Rail Underpass Plan Insulated From City Vote Work On $10 Million Project Expected To Begin Next Month
Spokane County will complete work on the Argonne Road underpass regardless of the outcome of an incorporation vote, the county engineer said this week.
“That project is going to need to go ahead no matter what happens,” Ron Hormann said Wednesday.
The fate of other county road projects in the Valley isn’t so certain if residents vote to form their own city on May 16.
Construction on the $10 million underpass project is expected to begin next month.
The underpass is designed to allow traffic on Argonne to pass beneath the Burlington Northern Railroad tracks at the Trent intersection.
Right now, traffic delays are frequent at the intersection because nearly 30,000 cars and 60 trains per day travel through there.
Part of the intersection is within the boundaries of the proposed city of Spokane Valley.
If a new city is formed, the county could turn the project over to the new government.
Hormann said that’s not likely.
Because the design and other preliminary work is under way, and because of the complex nature of the project, it makes more sense for the county to see it through, he said.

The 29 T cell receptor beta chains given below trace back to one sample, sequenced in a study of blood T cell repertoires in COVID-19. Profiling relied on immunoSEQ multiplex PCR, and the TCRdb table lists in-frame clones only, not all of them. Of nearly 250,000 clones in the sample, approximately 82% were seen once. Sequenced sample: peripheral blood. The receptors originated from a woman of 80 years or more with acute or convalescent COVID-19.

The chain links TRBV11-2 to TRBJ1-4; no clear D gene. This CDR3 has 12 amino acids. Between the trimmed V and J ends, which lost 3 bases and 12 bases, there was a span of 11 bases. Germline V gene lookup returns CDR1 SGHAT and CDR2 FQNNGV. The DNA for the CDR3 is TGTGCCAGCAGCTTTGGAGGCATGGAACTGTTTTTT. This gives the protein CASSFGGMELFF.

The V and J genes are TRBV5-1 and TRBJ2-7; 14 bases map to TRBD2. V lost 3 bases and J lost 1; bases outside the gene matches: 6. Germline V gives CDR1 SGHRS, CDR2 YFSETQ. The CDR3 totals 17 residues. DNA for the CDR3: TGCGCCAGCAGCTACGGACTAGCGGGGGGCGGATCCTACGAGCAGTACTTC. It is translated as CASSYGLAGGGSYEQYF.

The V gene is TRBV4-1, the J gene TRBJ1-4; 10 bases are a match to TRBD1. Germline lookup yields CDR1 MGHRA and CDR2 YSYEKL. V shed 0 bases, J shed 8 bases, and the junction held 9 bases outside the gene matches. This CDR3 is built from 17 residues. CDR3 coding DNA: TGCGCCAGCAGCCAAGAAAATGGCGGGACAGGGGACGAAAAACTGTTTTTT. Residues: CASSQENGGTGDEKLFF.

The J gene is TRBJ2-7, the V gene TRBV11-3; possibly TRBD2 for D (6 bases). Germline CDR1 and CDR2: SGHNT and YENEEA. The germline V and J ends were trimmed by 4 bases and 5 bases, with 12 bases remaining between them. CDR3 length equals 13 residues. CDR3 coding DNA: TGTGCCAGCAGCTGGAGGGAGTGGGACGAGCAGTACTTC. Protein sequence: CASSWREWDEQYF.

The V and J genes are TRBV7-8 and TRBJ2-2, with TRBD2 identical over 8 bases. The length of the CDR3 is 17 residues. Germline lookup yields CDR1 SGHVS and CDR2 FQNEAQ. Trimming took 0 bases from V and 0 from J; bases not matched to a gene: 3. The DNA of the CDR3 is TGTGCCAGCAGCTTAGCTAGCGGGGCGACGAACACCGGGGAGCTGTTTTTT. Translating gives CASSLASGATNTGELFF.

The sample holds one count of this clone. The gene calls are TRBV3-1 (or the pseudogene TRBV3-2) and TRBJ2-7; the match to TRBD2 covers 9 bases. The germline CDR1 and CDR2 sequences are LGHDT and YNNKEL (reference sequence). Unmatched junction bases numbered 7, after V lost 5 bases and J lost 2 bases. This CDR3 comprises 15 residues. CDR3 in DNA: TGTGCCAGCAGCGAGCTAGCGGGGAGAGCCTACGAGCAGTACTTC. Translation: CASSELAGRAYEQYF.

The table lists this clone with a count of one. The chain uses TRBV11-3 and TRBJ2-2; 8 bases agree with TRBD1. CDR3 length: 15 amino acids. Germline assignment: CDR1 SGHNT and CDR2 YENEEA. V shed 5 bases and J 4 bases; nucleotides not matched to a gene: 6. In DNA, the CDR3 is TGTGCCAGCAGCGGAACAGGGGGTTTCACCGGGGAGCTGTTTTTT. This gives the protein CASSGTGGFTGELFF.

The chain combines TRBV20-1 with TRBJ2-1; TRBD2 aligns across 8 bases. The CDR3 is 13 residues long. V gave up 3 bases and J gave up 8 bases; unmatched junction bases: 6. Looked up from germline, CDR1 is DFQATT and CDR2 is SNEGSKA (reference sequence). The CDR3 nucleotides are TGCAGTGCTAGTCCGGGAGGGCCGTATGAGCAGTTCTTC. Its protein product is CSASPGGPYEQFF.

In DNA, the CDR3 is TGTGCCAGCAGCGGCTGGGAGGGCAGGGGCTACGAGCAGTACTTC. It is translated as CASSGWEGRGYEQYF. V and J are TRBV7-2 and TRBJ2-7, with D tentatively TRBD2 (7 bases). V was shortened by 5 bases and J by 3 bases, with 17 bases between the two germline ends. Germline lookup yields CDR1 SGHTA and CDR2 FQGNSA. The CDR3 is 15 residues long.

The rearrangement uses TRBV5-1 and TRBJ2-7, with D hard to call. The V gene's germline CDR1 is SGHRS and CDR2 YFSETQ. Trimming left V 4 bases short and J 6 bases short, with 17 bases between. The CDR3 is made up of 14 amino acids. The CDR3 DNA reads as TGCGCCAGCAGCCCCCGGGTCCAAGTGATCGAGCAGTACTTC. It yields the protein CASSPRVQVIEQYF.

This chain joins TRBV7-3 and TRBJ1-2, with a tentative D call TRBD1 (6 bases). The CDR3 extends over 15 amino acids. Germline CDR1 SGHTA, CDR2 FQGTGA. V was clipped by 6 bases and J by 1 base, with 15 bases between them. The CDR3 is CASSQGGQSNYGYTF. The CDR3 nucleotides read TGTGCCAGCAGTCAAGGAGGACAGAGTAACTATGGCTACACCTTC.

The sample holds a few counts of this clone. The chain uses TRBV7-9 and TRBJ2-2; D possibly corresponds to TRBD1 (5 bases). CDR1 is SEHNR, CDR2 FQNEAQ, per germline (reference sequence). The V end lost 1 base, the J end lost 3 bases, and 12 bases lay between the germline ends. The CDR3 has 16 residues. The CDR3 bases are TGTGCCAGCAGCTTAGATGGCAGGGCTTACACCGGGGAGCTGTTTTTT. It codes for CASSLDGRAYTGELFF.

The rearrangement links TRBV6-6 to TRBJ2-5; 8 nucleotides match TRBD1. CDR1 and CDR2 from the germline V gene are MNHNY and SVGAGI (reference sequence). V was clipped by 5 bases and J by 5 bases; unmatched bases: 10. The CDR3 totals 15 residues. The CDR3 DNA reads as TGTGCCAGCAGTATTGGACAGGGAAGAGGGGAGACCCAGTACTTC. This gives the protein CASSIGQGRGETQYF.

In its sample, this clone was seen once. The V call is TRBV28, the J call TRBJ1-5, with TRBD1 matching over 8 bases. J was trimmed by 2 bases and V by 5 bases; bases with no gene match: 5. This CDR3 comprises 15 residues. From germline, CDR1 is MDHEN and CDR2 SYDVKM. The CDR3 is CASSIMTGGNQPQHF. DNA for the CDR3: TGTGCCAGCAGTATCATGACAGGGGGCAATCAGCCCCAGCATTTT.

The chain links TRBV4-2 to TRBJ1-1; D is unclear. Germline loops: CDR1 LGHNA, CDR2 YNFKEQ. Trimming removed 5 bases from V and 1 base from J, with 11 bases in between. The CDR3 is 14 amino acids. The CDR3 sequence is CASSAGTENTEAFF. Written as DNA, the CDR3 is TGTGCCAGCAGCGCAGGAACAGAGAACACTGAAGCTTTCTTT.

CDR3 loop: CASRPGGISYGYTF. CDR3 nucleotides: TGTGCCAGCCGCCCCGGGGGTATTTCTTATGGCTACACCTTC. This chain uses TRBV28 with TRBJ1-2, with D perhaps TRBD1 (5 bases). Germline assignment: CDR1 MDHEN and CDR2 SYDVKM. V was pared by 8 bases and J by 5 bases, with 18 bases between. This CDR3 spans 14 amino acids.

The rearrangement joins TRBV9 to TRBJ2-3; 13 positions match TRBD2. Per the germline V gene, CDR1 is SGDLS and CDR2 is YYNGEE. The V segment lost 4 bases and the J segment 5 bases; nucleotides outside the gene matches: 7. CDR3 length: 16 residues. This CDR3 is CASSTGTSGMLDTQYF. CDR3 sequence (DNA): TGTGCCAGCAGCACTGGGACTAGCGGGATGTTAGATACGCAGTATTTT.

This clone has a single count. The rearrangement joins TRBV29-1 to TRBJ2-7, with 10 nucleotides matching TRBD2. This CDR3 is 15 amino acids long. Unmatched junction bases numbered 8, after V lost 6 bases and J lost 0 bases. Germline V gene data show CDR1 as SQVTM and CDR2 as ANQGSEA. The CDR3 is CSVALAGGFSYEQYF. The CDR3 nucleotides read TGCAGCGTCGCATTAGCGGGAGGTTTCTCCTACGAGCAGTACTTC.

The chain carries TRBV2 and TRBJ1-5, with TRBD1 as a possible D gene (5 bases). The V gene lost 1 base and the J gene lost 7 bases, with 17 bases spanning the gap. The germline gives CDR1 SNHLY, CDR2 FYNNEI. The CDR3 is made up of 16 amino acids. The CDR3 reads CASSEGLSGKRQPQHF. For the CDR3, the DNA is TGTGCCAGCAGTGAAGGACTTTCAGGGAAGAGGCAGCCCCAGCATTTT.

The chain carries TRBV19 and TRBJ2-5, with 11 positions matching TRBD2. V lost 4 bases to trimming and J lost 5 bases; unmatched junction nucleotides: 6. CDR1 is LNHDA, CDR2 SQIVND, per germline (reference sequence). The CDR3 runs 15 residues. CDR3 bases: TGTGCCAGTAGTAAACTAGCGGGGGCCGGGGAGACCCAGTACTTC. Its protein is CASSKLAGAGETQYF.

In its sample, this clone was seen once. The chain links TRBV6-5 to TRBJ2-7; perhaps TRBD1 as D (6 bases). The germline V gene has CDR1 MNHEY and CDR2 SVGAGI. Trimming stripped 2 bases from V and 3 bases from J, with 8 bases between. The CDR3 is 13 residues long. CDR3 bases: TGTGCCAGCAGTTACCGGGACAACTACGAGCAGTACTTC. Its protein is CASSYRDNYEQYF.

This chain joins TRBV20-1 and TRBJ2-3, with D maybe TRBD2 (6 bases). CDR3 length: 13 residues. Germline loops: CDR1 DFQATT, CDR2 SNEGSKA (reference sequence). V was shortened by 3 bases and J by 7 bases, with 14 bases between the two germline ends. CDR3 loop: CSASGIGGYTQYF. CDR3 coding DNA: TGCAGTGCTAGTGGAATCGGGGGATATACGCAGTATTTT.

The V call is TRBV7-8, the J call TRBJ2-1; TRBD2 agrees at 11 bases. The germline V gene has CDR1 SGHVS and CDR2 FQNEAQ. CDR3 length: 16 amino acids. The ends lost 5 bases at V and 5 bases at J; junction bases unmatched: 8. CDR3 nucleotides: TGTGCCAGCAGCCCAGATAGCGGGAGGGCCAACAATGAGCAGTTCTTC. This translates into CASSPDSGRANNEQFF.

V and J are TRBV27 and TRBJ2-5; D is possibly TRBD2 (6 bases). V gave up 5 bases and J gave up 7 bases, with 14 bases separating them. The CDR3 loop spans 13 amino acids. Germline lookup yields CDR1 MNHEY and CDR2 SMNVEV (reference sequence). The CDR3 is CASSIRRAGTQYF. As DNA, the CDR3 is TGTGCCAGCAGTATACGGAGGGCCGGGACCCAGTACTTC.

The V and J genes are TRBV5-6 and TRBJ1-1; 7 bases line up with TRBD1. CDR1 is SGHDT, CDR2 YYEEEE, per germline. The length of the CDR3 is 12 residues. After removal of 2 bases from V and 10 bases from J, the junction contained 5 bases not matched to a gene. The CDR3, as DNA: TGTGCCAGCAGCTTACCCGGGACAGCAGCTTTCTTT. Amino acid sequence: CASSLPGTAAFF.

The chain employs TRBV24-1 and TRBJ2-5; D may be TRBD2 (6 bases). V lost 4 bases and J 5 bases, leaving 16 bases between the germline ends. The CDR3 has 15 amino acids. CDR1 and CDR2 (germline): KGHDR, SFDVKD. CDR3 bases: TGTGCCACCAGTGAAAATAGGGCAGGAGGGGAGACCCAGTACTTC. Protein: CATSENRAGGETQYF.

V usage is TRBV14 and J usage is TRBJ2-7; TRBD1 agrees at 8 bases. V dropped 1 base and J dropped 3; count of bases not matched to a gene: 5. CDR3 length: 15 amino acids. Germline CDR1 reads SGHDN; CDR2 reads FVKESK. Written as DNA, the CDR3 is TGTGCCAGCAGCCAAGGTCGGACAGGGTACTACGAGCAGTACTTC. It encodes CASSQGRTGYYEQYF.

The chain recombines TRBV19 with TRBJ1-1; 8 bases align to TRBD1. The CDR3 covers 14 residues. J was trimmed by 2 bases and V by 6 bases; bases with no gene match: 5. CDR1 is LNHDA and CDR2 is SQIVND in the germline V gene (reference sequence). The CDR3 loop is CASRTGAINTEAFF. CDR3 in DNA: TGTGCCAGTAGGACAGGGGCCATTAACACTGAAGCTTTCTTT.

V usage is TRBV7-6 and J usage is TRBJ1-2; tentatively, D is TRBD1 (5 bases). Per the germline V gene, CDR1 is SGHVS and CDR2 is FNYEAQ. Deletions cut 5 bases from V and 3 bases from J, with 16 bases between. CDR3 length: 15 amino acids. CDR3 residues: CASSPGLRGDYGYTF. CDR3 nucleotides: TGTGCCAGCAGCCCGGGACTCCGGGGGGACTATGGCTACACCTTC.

“We may have to have contracts with the city to perform work in their jurisdiction or something like that, but I see us completing the work,” Hormann said.
That may not be the case with the replacement of the Harvard Road bridge or the formation of a road improvement district that would pave some roads in the area of Broadway and Fancher, he said.
The county is likely to leave those projects to the discretion of the new city should it form, Hormann said.
County plans call for replacing the Harvard Road bridge in 1996 and for creating the road improvement district later this year.
The fate of a commuter road in the southern portion of the Valley doesn’t look good regardless of what happens.
The South Valley Arterial, which county commissioners approved last year, is likely to be scuttled by the city or rescinded by commissioners Steve Hasson and Phil Harris after the incorporation vote.
Many in the incorporation movement oppose the road, which would stretch from the Sprague Avenue Interstate 90 interchange east to University Road.
So do both Hasson and Harris, who joined the commission after it voted 2-1 over Hasson’s objections to approve the road.
The two commissioners have said they will review that decision some time after May 16.